Other changes that are being implemented by the website include the sharing of information about its users with Facebook, its parent company, as well as advertisers.
The announcement has caused uproar around the globe, with widespread condemnation of Instagram’s new policies. Twitter has been awash with threats of boycotts towards both Instagram and Facebook.
It doesn’t come as a surprise to some after Facebook’s vice-president of global marketing solutions Carolyn Everson said only a couple of weeks ago “Eventually, we’ll figure out a way to monetise Instagram”. Facebook purchased Instagram back in April for the princely sum of $1billion (£616 million). Many asked at the time, how was Facebook going to re-coup the money invested into what is a free and uncomplicated photo-sharing social network. Now, the answers appear to be known.
Under the new policy, Facebook claims the perpetual right to license all public Instagram photos to companies or any other organisation, including for advertising purposes, which would turn the website into the world’s largest stock photo agency. One Twitter user stated that “Instagram is now the new iStockPhoto, except they won’t have to pay you anything to use your images.”
Others have argued as to how legal the usage of certain pictures can be. For instance, if an Instagram user uploads a photo of me and I have no Instagram account (thus not agreeing to the terms and conditions) can Facebook legally use that picture for advertising purposes? What about model release clauses? It’s a real grey area. Imagine your girlfriend’s image being used to promote a pornographic website or your father’s face plastered onto an advertising campaign for child abuse? Unlikely perhaps… but theoretically possible.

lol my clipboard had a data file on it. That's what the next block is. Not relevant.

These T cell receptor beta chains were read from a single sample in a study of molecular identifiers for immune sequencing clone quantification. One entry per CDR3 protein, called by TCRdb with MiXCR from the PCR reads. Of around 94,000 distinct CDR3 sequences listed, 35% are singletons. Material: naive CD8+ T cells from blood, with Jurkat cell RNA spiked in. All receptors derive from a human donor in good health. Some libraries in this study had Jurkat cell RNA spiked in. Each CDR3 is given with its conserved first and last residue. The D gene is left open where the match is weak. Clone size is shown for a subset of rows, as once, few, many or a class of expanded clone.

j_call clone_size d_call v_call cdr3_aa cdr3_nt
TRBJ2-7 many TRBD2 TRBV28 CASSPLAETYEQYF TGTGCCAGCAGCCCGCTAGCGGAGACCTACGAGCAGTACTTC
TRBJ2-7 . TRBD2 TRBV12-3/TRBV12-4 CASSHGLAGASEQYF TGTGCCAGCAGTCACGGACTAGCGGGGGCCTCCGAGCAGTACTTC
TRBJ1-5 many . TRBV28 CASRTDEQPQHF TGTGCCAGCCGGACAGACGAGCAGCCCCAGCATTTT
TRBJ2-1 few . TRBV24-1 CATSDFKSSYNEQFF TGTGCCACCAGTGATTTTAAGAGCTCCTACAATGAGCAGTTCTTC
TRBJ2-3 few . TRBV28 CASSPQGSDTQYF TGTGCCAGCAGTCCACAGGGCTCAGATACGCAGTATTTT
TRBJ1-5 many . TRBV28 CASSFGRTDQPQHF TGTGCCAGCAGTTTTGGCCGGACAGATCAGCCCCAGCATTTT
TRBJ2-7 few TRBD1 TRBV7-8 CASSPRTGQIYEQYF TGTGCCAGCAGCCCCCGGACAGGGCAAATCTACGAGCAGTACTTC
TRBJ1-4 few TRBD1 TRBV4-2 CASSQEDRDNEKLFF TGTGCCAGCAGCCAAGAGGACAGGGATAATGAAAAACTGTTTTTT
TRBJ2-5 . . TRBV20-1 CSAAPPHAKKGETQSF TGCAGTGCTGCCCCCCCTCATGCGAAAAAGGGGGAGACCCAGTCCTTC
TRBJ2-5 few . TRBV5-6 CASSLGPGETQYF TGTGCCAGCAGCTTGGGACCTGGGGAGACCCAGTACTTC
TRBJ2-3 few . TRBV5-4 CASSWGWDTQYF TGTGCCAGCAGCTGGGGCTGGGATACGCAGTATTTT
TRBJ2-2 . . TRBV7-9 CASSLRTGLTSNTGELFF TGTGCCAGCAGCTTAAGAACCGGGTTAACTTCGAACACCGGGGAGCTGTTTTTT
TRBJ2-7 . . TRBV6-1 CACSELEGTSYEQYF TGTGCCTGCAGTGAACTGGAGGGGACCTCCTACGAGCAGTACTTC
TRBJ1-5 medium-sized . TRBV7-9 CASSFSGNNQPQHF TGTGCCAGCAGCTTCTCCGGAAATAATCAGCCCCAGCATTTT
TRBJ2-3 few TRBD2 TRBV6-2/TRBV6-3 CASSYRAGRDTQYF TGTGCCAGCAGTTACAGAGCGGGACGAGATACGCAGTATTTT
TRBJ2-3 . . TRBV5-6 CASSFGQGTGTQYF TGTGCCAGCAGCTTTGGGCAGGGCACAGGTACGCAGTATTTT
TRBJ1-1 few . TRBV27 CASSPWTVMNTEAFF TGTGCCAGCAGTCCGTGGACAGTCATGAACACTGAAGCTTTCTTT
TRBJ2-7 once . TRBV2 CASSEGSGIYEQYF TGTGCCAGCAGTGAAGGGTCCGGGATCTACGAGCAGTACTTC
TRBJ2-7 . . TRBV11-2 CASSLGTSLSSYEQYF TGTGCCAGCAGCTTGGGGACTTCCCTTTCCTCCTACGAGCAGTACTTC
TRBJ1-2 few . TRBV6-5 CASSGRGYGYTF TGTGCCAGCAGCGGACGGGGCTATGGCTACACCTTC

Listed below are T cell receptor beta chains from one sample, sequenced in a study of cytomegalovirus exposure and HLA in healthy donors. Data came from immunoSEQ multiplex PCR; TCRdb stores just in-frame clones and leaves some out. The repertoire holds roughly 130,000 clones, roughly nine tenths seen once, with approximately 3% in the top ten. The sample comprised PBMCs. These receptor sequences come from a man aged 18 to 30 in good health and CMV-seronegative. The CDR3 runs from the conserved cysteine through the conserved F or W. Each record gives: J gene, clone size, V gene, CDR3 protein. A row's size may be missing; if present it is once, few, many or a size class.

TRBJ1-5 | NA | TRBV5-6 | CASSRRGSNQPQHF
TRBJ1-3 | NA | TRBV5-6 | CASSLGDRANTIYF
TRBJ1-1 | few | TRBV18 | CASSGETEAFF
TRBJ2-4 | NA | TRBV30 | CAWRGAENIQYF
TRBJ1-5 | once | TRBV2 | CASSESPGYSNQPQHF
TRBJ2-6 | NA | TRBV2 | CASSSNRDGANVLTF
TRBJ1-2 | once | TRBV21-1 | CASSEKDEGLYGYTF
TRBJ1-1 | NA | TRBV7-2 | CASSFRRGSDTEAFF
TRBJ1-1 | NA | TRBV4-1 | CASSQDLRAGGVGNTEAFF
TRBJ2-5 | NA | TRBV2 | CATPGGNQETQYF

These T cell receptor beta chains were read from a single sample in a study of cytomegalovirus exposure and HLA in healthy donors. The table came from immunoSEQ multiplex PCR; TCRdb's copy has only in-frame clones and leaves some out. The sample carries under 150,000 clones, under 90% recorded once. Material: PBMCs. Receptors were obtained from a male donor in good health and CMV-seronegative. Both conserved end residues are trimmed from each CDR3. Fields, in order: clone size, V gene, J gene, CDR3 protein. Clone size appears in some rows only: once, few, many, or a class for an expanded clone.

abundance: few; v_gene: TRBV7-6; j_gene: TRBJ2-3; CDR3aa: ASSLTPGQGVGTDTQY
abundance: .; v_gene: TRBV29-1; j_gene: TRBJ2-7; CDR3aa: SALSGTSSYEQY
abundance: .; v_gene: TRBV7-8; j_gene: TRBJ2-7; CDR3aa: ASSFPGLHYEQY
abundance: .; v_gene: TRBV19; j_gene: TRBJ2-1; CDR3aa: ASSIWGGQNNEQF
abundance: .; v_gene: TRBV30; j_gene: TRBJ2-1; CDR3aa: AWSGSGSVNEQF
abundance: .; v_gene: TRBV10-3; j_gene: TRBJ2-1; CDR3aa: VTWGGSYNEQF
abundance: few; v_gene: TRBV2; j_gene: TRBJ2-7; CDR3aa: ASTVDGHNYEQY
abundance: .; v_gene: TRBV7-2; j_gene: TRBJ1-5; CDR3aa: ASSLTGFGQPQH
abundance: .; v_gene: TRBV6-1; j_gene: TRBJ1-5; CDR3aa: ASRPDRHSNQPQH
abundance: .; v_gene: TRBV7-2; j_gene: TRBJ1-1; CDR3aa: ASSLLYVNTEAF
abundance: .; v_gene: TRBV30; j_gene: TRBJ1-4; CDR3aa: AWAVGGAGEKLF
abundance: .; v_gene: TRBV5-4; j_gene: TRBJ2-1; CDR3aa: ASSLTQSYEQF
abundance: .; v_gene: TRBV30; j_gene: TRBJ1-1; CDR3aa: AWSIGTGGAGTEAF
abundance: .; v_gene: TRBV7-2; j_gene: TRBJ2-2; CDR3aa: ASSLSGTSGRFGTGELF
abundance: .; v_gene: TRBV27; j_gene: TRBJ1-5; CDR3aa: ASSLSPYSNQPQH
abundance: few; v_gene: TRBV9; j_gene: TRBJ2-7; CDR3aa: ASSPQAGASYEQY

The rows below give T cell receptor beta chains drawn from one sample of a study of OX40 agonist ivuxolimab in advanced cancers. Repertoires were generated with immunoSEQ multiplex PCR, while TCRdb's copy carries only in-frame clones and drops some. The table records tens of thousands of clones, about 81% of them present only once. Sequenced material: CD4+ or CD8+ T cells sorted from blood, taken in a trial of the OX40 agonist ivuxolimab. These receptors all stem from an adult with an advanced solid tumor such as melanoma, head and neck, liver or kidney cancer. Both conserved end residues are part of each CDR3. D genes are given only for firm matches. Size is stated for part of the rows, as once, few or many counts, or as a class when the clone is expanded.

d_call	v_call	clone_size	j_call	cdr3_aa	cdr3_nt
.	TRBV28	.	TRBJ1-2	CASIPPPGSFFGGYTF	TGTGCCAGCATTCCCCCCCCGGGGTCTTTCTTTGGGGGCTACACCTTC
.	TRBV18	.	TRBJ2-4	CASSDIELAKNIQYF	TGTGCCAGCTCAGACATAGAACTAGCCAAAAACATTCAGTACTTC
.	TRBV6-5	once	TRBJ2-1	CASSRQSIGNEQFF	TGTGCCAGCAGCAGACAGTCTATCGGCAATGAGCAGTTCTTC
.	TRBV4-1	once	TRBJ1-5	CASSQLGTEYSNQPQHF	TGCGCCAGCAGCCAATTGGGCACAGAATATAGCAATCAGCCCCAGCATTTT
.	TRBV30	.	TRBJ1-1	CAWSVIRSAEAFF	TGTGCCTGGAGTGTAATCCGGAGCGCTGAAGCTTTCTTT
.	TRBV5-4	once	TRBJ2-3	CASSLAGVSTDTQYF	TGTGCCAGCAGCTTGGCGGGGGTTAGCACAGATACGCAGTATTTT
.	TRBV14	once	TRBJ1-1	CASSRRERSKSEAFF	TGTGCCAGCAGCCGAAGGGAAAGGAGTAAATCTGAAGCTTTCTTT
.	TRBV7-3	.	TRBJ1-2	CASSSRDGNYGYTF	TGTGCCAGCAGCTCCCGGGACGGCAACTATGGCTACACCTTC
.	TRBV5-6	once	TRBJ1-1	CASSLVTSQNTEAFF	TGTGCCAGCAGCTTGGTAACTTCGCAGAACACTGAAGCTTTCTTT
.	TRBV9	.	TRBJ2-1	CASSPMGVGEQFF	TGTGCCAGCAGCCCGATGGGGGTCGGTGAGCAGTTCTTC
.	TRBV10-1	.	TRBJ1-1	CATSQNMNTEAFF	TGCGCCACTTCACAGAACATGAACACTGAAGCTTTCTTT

What can be done to protect your photos?
Not receiving any money or credit for your work really is a kick in the teeth for photographers. If you have content on Instagram that you do not wish to share without compensation, here’s a few ideas of what you can do.
- Delete your account: Users have until the 16th January 2013 to delete their Instagram accounts. If you upload photos after this date, then Facebook will have the rights to distribute the content as it sees fit… even if you delete your account after. If enough people delete their accounts, Facebook may wake up and realise that they cannot take yours and my work for free.
- Move your work to another photo sharing site such as Flickr or Google+: Whilst Flickr has come a cropper in the past with backlash over photo usage, your work will not be distributed as per Instagram’s new policy.
- Watermark your work: Now, I understand that this won’t work for photos taken and uploaded via your camera phone, but for all other pictures, watermarking may be a large enough deterrent for usage under the new terms.
- Make yourself heard: Use the power of the internet and social networks to show your disapproval of Facebook’s new policy. If enough voices are heard, it’s likely they will back down – they have in the past.
Author – Stuart Tree